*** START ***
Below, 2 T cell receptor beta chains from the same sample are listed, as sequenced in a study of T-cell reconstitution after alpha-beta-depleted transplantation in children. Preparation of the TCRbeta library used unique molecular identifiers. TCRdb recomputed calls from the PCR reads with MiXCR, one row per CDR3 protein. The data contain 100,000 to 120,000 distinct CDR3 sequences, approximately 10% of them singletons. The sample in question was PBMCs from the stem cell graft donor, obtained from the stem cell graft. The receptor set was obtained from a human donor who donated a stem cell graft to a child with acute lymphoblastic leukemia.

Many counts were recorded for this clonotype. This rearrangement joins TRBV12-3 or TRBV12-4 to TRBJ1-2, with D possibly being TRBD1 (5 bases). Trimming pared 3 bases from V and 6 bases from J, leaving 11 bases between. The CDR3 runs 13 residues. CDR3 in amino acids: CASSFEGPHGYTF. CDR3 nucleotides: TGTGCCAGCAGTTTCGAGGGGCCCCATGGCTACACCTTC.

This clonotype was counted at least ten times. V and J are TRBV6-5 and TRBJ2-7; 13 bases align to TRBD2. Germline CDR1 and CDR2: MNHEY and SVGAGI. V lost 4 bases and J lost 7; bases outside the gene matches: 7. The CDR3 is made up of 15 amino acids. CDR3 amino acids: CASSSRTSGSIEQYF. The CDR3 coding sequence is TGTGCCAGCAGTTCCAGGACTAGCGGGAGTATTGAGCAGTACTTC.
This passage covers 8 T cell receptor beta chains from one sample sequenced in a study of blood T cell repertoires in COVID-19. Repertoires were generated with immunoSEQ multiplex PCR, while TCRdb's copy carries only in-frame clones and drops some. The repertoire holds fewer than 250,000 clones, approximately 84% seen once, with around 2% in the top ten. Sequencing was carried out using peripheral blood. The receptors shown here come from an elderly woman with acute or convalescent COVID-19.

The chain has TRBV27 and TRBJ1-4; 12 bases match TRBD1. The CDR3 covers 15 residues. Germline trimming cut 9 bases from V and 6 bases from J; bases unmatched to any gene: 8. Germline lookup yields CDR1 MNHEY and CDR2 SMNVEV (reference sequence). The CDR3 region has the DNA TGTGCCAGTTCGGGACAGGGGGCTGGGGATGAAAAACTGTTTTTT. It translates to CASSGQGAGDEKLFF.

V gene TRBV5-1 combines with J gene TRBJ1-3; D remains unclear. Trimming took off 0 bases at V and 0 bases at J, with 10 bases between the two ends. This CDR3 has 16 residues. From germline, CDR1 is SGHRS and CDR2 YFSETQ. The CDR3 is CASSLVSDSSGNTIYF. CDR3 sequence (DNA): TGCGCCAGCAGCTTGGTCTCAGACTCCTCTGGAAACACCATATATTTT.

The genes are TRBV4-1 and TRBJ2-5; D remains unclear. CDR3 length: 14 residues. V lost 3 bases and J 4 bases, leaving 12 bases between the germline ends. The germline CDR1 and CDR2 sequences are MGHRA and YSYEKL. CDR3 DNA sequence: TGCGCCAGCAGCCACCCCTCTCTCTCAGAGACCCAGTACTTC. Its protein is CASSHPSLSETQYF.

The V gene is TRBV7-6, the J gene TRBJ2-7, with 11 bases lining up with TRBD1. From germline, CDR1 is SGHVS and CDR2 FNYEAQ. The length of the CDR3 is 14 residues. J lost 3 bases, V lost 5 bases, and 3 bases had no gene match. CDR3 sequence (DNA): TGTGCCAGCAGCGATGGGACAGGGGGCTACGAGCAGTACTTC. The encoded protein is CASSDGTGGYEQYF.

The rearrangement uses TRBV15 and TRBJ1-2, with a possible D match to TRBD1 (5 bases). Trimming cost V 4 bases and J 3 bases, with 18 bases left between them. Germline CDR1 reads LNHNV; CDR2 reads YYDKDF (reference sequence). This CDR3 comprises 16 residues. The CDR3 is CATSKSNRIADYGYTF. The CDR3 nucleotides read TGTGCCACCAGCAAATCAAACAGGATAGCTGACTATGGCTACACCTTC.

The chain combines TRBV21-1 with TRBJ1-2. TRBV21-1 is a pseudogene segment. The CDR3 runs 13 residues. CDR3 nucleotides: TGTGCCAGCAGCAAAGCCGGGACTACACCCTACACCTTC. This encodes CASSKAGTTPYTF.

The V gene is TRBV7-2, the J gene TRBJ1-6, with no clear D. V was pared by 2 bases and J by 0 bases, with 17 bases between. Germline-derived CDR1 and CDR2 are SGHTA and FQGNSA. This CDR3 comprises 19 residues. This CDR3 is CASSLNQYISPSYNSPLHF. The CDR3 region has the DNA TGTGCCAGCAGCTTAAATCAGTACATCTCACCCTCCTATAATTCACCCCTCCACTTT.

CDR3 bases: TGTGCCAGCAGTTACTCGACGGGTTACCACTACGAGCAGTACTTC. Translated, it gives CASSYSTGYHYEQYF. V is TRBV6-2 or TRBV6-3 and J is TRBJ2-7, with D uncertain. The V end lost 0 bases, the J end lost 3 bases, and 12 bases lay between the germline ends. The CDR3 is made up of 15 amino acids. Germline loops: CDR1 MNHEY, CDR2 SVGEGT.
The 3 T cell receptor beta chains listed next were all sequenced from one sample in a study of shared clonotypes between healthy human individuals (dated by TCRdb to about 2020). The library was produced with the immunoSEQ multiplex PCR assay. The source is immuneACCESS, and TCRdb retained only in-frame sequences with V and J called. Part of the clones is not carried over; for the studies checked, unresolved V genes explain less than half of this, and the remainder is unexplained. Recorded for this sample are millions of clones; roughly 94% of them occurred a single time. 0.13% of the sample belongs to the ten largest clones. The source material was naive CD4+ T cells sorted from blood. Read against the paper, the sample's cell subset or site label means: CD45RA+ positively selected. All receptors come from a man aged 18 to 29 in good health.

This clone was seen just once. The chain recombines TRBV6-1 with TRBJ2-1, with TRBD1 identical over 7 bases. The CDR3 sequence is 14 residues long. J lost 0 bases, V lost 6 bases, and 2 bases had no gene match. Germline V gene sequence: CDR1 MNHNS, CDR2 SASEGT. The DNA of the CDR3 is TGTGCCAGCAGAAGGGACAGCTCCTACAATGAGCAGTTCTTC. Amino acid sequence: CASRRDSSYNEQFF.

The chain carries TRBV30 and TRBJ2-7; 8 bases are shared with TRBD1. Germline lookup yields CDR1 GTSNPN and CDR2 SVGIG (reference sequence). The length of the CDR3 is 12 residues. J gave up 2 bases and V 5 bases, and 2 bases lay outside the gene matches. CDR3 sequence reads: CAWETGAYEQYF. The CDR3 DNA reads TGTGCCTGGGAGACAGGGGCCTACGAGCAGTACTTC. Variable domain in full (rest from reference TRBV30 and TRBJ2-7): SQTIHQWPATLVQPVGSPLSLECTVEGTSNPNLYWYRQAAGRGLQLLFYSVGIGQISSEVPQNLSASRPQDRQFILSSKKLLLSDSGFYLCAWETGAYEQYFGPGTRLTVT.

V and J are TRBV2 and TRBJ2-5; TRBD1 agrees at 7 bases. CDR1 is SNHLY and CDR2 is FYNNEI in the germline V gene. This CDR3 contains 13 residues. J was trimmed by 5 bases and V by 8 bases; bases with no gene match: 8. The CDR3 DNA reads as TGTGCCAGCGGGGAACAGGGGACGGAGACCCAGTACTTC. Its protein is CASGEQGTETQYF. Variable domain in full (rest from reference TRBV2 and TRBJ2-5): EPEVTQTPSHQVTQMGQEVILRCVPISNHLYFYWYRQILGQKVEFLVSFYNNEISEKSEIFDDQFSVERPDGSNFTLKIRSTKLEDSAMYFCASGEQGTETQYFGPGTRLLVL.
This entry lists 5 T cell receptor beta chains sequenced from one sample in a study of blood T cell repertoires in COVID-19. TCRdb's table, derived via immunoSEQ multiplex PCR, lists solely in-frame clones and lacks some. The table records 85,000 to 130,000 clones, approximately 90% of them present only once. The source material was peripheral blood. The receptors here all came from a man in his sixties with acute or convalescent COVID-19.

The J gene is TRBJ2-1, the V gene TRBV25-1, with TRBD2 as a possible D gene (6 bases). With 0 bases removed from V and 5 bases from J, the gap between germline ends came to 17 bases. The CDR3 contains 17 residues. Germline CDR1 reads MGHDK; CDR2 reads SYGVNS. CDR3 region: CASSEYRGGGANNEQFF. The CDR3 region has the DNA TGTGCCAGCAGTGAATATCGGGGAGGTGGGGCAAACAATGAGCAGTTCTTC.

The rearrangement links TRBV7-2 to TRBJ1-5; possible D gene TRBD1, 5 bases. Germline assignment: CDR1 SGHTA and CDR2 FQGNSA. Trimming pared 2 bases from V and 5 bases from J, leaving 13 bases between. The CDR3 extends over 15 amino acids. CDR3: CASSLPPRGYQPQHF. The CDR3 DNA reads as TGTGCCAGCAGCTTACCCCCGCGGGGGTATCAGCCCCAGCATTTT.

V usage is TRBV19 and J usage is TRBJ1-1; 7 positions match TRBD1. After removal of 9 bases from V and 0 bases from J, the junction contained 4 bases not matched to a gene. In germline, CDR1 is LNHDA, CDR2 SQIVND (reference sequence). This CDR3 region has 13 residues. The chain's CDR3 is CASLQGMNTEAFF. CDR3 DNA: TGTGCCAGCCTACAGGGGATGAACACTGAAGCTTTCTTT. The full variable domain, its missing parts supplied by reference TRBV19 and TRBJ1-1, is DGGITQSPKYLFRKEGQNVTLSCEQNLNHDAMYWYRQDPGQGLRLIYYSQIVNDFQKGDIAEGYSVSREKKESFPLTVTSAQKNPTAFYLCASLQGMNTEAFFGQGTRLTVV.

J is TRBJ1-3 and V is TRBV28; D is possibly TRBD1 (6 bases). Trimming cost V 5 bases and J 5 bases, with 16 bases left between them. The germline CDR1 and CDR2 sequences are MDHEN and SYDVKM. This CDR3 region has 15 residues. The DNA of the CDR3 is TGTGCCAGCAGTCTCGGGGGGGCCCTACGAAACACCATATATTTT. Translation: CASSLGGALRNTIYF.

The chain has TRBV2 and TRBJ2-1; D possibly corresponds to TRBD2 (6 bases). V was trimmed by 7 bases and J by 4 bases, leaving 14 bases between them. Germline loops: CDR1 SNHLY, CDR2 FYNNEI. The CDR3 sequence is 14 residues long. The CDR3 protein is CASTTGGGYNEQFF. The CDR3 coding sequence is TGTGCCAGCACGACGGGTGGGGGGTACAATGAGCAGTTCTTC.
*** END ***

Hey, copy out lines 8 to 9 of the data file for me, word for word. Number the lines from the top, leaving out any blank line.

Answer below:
The V gene is TRBV7-6, the J gene TRBJ2-7, with 11 bases lining up with TRBD1. From germline, CDR1 is SGHVS and CDR2 FNYEAQ. The length of the CDR3 is 14 residues. J lost 3 bases, V lost 5 bases, and 3 bases had no gene match. CDR3 sequence (DNA): TGTGCCAGCAGCGATGGGACAGGGGGCTACGAGCAGTACTTC. The encoded protein is CASSDGTGGYEQYF.

The rearrangement uses TRBV15 and TRBJ1-2, with a possible D match to TRBD1 (5 bases). Trimming cost V 4 bases and J 3 bases, with 18 bases left between them. Germline CDR1 reads LNHNV; CDR2 reads YYDKDF (reference sequence). This CDR3 comprises 16 residues. The CDR3 is CATSKSNRIADYGYTF. The CDR3 nucleotides read TGTGCCACCAGCAAATCAAACAGGATAGCTGACTATGGCTACACCTTC.